and Private Storage Aid: Ministers further rejected reforms to
the intervention system for butter and skimmed milk powder.
Buying-in of butter and skimmed milk powder (SMP) will continue at
fixed intervention prices during the intervention period from March
1 to August 31 up to a maximum quantity of 30,000 MT of butter and
109,000 MT of SMP. The tool of Private Storage Aids (PSA) for
butter is also maintained. The tools of disposal aid for using SMP
in feed and in casein/caseinate production are maintained but the
system is changed such that the Commission will now decide on
opening these instruments on the basis of market prices. The PSA
for cheese, as well as the aid schemes for the use of butter in
pastries and ice cream and for direct consumption are to be
Fat Coefficient: Adjustments to the butterfat coefficients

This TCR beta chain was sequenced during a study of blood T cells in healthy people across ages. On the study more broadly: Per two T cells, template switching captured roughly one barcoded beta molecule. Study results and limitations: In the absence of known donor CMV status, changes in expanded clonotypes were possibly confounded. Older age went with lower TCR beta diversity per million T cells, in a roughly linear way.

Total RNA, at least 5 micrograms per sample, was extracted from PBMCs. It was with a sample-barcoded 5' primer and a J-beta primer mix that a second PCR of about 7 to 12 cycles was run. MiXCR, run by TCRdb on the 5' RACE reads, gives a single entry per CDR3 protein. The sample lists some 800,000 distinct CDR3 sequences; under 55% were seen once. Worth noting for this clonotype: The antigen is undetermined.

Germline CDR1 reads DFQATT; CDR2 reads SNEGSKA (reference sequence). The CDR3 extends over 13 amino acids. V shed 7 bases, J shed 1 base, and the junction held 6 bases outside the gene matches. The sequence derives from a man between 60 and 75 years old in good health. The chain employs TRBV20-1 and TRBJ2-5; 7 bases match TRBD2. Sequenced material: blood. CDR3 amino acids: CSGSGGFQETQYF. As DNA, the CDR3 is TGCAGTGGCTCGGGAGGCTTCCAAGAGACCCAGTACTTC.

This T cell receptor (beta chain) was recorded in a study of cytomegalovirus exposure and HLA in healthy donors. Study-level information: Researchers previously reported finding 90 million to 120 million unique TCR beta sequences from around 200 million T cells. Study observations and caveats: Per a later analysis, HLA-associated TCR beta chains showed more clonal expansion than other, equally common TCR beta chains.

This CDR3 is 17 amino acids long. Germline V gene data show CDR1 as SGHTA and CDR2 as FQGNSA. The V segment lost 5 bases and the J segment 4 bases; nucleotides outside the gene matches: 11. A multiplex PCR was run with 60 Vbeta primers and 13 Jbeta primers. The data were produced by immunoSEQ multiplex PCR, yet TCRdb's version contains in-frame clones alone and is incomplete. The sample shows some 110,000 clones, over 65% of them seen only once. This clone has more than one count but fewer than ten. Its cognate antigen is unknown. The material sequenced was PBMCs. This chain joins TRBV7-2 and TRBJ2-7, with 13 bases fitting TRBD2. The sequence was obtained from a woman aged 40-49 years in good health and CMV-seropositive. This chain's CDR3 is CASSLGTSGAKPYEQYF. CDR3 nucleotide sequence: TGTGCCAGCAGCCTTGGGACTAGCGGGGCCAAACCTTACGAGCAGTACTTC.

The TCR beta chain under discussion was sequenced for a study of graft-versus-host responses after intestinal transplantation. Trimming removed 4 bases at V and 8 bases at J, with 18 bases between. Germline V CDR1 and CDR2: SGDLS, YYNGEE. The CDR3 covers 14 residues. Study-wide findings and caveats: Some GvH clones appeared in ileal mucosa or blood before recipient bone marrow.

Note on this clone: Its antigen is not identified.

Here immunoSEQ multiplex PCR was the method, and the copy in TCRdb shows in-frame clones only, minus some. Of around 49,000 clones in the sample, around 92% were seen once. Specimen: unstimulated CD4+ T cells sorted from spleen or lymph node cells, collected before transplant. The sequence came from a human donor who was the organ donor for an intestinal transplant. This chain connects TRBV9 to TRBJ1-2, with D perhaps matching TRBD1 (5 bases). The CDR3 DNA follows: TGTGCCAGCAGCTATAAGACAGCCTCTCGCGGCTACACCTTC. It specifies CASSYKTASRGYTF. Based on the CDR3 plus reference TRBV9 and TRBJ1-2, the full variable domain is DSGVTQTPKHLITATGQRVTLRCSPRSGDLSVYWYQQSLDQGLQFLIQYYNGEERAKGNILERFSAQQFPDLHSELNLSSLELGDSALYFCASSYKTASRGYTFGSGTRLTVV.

through Management Committee decisions have also been accepted.
Aid for Least Favored Areas: While no new money is being provided for a Milk Fund, as requested by Germany, the agreement nevertheless provides that a reserve of 0.5 percent of the national envelope is maintained to help dairy farmers in Least Favored Areas (LFAs) under the Rural Development program, instead of through the new Article 68. This money would be sourced from the unused amounts from the national envelopes.
Before the Health Check, all farmers receiving more than €5,000 in direct aid have their payments reduced by 5 percent, and the money is transferred into the Rural Development budget. This rate will be increased to 10 percent by 2012. An additional reduction of 4 percent will be made on payments above €300,000 per year. The funding obtained this way may be used by Member States to reinforce programs concerning climate change, renewable energy, water management, biodiversity, innovation linked to these points and for accompanying measures in the dairy sector. This transferred money will be co-financed by the EU at a rate of 75 percent and 90 percent in convergence regions where average GDP is lower.